Eventually they relocated to southern France in 1991, fed up with the censorship they experienced in the American comics world.
Today comic artist Mary Fleener, the creator of “SlutBurger,” believes we’re living in the golden age of comics made by women. In large part, this groundswell of bold and challenging work from female creators stems from Kominsky-Crumb’s example.
The comic genre is often equated with the clean aesthetic and formulaic plots of superhero sagas, in which brawny dudes in capes rescue chicks with lithe and lifeless bodies as they remain, for the most part, silent and oh so grateful. The protagonists’ values ― of courage, duty and justice ― are most often as fixed and unwavering as their gelled curls.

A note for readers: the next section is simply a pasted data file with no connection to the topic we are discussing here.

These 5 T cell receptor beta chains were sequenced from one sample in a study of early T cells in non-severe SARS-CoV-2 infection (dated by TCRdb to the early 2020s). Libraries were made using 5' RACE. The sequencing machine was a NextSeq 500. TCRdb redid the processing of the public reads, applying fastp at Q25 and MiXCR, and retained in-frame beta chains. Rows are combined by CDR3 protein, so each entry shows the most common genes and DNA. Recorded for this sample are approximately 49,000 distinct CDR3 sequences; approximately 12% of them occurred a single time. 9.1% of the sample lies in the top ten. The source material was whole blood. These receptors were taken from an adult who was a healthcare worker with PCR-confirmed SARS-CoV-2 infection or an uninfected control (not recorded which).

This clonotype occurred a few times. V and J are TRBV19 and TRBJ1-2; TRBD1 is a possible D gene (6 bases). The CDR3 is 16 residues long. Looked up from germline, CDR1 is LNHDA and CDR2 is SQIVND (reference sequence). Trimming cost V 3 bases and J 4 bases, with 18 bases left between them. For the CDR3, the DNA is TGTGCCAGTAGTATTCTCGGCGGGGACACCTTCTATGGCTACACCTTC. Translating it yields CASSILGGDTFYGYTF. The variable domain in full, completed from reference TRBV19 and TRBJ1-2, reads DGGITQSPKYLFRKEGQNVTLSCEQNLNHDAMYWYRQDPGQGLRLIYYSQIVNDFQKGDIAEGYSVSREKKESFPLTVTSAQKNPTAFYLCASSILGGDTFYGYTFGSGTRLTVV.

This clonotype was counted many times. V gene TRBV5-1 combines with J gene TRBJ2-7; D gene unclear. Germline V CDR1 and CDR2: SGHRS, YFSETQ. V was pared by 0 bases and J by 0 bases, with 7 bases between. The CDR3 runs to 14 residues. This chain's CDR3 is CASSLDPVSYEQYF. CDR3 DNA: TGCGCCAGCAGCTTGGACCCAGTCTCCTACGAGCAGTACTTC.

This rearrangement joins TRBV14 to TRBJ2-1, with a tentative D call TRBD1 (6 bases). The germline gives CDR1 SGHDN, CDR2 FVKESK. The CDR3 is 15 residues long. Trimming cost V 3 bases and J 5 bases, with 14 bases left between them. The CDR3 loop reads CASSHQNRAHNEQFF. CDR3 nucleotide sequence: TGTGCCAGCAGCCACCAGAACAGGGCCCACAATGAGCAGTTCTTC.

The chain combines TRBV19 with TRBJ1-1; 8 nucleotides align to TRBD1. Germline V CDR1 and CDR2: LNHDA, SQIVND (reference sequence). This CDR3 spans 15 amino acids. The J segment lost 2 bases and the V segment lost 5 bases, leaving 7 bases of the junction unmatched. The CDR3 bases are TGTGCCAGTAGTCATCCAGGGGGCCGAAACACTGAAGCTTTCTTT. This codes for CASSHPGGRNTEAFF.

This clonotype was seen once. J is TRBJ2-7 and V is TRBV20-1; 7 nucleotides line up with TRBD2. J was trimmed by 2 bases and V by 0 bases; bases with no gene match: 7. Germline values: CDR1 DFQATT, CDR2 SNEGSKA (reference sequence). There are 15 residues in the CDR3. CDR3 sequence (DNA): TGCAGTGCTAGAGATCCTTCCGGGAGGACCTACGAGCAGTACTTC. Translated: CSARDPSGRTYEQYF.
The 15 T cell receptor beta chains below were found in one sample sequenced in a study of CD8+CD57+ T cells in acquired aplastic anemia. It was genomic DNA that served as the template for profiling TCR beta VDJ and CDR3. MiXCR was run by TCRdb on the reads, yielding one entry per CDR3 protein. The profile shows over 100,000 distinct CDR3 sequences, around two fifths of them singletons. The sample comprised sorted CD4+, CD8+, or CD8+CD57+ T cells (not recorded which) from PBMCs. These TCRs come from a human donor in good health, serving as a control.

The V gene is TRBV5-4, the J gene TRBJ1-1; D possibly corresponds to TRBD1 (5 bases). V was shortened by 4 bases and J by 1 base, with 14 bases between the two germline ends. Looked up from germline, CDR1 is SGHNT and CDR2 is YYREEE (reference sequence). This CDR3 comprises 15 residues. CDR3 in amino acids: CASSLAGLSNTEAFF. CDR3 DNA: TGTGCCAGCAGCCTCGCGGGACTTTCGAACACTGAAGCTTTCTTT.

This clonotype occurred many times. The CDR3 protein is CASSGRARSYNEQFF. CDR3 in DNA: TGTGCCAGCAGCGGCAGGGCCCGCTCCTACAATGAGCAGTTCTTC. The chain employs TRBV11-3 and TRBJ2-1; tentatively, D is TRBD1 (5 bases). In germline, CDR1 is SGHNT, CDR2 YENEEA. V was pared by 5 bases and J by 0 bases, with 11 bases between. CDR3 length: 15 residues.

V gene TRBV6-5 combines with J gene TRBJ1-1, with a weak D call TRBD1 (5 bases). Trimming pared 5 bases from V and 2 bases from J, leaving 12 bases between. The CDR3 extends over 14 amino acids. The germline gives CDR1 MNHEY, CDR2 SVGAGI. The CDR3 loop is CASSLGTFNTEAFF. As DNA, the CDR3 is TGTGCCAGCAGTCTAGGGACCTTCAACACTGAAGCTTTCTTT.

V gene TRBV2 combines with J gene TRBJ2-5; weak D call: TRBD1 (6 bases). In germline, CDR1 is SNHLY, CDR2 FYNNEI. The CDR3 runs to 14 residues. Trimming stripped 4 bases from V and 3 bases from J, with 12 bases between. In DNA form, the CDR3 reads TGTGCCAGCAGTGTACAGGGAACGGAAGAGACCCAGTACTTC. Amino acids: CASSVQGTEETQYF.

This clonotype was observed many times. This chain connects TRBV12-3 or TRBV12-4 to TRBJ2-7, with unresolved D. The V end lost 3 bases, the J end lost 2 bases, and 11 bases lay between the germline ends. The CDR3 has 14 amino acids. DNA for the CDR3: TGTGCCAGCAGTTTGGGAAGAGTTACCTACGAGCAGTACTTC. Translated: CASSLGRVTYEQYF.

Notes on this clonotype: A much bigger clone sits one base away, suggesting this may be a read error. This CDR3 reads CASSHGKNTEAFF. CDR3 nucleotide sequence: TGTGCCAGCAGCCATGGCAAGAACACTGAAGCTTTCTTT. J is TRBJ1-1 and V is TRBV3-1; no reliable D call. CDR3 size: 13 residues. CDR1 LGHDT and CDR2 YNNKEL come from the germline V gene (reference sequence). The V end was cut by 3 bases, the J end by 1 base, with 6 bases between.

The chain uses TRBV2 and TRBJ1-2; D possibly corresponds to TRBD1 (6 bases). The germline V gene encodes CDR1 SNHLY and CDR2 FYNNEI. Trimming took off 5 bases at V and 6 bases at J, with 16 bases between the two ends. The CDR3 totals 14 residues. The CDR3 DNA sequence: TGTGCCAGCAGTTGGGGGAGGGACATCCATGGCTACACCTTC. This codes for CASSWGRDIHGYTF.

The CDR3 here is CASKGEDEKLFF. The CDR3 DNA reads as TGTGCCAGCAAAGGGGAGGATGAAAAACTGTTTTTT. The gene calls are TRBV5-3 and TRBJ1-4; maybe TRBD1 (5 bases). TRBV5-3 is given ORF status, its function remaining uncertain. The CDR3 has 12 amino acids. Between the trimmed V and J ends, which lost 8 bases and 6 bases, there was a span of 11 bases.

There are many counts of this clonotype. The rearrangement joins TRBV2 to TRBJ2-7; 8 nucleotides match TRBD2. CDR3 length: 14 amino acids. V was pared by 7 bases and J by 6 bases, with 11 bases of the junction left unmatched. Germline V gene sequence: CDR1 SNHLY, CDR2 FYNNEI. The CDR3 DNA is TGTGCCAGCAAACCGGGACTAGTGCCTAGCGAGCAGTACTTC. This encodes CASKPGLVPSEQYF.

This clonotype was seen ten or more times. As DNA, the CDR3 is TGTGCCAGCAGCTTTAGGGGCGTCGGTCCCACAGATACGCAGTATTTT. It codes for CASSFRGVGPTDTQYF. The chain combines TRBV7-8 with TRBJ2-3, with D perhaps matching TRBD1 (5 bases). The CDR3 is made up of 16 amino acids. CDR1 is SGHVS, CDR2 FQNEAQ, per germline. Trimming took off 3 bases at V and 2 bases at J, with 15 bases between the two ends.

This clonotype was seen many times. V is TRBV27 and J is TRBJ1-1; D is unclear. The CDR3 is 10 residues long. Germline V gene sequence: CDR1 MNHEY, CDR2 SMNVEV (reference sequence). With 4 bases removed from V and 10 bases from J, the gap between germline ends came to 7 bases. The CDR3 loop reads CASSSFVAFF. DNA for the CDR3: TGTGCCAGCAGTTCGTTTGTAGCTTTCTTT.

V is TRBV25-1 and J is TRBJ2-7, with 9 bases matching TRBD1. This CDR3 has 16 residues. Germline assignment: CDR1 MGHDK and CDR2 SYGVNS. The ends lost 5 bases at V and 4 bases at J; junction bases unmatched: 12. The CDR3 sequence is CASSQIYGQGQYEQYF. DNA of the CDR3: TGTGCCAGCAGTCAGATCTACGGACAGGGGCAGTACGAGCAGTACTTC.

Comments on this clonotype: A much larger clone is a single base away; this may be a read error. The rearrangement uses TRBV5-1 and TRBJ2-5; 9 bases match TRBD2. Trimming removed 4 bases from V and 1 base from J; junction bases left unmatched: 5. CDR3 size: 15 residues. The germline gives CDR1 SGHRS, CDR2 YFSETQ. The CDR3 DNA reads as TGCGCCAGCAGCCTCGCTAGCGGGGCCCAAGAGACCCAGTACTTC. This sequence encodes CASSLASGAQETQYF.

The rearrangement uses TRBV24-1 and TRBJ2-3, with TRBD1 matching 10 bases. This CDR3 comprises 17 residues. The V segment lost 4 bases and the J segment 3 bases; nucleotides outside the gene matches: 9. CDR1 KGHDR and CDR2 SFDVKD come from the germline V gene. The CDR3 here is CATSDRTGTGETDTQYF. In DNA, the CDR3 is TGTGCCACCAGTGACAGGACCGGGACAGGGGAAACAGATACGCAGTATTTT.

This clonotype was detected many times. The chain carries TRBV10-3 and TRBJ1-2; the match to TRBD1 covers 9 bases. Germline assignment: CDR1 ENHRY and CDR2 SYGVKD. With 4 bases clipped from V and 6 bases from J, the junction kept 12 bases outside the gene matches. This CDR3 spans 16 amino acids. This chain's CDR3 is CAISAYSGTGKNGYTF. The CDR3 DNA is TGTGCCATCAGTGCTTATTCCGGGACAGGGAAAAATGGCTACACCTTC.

Kominsky-Crumb’s appetite for maximalism and slop unites her aesthetic and thematic interests, offering a salty antidote to the repetitive tropes of Marvel and DC comics. In her flat-out defiance of superhero tradition, however, Kominsky-Crumb becomes a kind of horny, abject superhero herself. Instead of a cape and tights, she wears miniskirts, tube tops or nothing at all, her body a funhouse of hairs, bulges and bumps. Her superpowers include sticking her tongue out to greet an airborne spurt of ejaculate and talking to her daughter about sandwiches as she fantasizes about being spanked by a man screaming, “You will obey me brat!!”
Kominsky-Crumb is most compelling in these moments, when her brash confessions don’t fall under the category of “brave” or “feminist.” The more Bunch embraces her monstrous side, the more the reader embraces her own.
“An Aline comic isn’t a powderpuff act of navel gazing or a politically correct wish list of utopian fantasies,” Fleener said. “It’s a hard look in the mirror and a lesson in acceptance and learning to laugh at weirdness around you.”